Adenoviral (Ad) vectors are promising gene therapy vehicles due to their in vivo stability and efficiency, but their potential utility is compromised by their restricted tropism. Targeting strategies have been devised to improve the efficacy of these agents, but specific targeting following in vivo systemic administration of vector has not previously been demonstrated. The distinct aim of the current study was to determine whether an Ad-targeting strategy could maintain fidelity upon systemic vascular administration. We used a bispecific antibody to target Ad infection specifically to angiotensin-converting enzyme (ACE), which is preferentially expressed on pulmonary capillary endothelium and which may thus enable gene therapy for pulmonary vascular disease. Cell-specific gene delivery to ACE-expressing cells was first confirmed in vitro. Administration of retargeted vector complex via tail vein injection into rats resulted in at least a 20-fold increase in both Ad DNA localization and luciferase transgene expression in the lungs, compared to the untargeted vector. Furthermore, targeting led to reduced transgene expression in nontarget organs, especially the liver, where the reduction was over 80%. Immunohistochemical and immunoelectron microscopy analysis confirmed that the pulmonary transgene expression was specifically localized to endothelial cells. Enhancement of transgene expression in the lungs as a result of the ACE-targeting strategy was also confirmed using a new noninvasive imaging technique. This study shows that a retargeting approach can indeed specifically modify the gene delivery properties of an Ad vector given systemically and thus has encouraging implications for the further development of targetable, injectable Ad vectors.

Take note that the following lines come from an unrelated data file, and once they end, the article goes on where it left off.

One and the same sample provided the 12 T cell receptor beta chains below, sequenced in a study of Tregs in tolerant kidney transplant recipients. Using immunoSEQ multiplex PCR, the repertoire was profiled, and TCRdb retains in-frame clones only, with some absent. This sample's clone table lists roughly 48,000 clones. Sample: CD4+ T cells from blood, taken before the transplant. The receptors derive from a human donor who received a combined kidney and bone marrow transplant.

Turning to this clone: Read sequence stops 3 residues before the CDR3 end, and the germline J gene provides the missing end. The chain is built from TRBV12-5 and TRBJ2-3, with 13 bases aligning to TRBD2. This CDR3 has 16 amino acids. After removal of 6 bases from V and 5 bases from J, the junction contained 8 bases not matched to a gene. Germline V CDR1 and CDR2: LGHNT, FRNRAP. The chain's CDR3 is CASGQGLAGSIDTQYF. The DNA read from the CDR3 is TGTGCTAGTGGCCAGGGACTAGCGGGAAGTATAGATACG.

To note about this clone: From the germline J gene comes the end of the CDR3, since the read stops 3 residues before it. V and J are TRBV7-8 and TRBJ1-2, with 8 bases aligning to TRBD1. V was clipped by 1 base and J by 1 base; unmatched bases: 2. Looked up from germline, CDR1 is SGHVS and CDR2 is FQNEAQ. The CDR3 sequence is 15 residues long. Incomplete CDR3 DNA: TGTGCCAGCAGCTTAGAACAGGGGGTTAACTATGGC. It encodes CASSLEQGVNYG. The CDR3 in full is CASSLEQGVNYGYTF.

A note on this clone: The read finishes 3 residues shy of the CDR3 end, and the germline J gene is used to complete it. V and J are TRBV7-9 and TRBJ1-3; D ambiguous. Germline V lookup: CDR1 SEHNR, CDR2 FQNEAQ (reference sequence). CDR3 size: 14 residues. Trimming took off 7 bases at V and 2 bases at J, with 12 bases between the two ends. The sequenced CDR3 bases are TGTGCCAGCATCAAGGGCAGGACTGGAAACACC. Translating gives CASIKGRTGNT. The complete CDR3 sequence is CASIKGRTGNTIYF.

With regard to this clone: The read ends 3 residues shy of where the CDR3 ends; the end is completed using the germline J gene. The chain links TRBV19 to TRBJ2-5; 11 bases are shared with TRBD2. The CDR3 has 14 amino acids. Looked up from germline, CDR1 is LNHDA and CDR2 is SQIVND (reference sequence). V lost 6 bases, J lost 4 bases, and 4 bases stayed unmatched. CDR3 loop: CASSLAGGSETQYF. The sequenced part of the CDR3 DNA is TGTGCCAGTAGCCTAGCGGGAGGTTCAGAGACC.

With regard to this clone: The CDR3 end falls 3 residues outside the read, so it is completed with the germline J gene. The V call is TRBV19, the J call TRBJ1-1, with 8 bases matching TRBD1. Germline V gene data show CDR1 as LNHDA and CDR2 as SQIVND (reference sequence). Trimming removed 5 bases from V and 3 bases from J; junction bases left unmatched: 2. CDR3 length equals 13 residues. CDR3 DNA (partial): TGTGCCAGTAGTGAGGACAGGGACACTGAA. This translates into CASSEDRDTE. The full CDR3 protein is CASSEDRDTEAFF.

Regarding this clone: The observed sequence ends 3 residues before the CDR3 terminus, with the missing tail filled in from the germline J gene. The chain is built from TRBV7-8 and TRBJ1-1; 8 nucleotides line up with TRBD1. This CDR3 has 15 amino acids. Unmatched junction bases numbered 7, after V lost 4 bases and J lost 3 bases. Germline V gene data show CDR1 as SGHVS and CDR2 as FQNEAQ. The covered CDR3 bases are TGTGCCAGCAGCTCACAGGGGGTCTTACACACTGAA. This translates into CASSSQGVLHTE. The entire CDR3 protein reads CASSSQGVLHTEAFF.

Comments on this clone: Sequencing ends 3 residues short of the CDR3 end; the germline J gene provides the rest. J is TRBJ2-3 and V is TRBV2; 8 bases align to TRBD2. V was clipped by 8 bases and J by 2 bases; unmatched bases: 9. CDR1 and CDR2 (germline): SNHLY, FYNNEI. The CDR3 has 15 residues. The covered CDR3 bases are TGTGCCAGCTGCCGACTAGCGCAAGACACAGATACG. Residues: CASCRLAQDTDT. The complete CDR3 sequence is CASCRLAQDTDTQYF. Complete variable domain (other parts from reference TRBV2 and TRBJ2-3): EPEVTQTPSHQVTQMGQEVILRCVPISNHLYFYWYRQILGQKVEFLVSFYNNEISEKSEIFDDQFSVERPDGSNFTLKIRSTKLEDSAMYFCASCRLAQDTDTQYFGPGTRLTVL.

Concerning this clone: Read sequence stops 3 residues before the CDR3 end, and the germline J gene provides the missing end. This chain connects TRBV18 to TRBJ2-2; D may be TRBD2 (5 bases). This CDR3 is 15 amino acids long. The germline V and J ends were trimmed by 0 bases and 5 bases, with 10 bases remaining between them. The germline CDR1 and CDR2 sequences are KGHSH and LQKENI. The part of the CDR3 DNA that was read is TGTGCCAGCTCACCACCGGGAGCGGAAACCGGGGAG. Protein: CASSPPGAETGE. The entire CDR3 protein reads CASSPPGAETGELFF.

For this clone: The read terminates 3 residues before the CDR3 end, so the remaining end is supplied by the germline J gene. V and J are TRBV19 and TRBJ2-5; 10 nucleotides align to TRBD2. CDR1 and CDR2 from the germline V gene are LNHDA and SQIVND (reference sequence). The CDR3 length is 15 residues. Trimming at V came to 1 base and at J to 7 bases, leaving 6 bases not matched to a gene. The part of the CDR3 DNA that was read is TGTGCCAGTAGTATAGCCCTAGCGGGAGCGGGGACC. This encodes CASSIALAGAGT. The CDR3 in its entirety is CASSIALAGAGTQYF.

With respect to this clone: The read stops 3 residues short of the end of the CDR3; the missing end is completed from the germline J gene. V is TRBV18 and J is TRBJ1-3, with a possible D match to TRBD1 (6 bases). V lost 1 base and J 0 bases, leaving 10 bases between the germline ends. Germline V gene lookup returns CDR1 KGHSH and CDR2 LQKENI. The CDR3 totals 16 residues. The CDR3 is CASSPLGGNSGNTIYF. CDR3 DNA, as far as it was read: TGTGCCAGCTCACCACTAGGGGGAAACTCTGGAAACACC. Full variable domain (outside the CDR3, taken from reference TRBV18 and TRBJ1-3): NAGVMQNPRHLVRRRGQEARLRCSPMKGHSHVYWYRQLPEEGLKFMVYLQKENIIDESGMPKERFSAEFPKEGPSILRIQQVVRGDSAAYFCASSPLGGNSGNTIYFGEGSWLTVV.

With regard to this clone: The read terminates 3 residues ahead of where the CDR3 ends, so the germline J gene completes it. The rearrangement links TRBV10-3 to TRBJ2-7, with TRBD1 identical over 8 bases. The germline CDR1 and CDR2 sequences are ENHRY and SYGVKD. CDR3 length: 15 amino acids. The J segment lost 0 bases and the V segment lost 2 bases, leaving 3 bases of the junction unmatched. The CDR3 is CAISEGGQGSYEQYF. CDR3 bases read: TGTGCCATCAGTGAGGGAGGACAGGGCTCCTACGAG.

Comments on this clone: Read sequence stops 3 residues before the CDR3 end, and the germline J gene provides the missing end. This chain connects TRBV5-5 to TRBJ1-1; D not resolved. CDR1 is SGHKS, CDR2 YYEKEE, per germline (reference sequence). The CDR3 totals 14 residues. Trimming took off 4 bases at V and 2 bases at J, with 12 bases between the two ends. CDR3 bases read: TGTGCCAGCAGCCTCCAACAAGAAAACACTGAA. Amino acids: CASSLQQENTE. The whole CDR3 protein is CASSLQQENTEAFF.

- Angiotensin-converting enzyme
- Gene therapy
- Noninvasive imaging